The last thing you need as a trainer with a potentially winning Grand National horse is to find out that he has burst a blood vessel or needs a breathing operation, both of which have happened to trainer Robbie Hennessy's stable star, Rubi Light.
The small breathing operation came after he disappointed at Leopardstown on December 27th where he finished second-to-last in the Paddy Power Chase, which was ultimately won by Benefficient.
It turned out that he had burst a blood vessel which affected his breathing which resulted in the operation. Since then his health has improved to the extent that Hennessy has entered him into the 2014 Grand National and the hopes are that he will have recovered in good time to run the race.
“The entries were closing and we'd talked about it last year saying it might be worth sticking him in one day. It's a possibility, that's all, at this stage,” said Hennessy talking to Sky Sports.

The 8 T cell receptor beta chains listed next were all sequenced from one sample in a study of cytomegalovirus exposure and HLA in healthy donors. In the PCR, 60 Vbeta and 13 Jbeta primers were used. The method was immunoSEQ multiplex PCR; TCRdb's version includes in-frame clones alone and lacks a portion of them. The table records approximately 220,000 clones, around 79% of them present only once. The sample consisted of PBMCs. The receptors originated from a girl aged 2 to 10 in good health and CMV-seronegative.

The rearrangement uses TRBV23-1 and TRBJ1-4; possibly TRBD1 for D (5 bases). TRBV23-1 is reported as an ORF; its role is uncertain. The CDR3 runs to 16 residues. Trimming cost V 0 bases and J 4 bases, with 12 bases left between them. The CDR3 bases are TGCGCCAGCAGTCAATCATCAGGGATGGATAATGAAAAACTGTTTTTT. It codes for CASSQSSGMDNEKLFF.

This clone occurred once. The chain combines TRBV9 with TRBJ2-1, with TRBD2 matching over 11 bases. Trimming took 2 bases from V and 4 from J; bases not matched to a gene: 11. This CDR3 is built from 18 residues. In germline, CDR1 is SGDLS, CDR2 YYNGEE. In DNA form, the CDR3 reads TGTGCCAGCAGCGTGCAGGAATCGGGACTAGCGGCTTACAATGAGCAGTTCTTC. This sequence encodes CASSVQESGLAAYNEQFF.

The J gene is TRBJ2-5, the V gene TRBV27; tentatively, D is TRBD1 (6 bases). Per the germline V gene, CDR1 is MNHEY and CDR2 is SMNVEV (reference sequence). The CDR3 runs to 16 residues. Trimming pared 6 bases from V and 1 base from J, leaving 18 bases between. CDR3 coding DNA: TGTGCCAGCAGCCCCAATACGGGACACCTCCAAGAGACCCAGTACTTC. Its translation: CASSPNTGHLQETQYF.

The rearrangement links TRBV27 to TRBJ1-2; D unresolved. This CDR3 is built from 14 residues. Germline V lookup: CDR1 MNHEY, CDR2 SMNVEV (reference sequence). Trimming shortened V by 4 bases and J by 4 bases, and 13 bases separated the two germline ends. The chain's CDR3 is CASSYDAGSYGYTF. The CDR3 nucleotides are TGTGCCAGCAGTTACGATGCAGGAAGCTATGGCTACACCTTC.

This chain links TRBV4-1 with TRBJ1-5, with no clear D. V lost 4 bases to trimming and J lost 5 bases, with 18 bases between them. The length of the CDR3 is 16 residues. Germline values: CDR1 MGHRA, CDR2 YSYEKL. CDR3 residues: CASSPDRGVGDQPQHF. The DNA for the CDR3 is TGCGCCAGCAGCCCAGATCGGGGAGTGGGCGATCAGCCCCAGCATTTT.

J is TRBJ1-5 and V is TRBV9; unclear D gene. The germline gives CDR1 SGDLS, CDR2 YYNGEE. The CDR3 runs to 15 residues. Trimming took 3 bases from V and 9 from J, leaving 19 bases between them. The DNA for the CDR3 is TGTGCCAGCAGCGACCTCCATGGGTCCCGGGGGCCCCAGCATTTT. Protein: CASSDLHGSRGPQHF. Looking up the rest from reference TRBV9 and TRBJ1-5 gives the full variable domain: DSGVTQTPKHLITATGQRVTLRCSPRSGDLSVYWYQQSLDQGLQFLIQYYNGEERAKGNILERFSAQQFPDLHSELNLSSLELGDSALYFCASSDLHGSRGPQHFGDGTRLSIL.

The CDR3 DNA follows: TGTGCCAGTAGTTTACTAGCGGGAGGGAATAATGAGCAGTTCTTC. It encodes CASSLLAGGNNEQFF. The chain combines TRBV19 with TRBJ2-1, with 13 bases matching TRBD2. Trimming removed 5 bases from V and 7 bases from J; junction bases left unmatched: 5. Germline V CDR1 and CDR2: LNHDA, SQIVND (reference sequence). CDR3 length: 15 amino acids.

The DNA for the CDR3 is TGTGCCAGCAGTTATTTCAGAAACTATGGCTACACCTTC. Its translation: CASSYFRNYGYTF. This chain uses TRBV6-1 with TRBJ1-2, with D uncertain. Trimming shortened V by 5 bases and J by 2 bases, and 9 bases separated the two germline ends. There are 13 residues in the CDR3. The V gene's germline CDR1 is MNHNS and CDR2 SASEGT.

“He's had a small wind op since he last ran but he's back in working away now.
“Andrew Lynch (jockey) said he'd love to give him a spin over the National fences. When I told he we'd entered him his face lit up.
“He's got a touch of class but he's had a few niggly problems this year.
“We reckon he burst the last day because of his pallet so we've had that seen to.
“He might run in the Red Mills Chase at Gowran (February 15) next, we'll just have to see.”
Rubi Light is currently on an Official Rating of 152 which could potentially put him on a weight of around 11-00 when the weights are announced by the BHA Handicapper, Phil Smith, on Tuesday.
It's very much a winnable weight for the 8-year-old chaser, who traditionally runs off much higher so much so that the last time he ran off so little was back in 2009 so it should definitely boost his chances on April 5th if he's left in contention.
Despite his credentials, which include 21 chase starts with six wins and nine places, he still has quite considerable ante-post Grand National odds of 50/1 with many of the UK's bookmakers.
That's possibly because he tends to run much better on heavier ground but if the course is sufficiently watered then he'll be one to keep an eye on for the each-way flutter.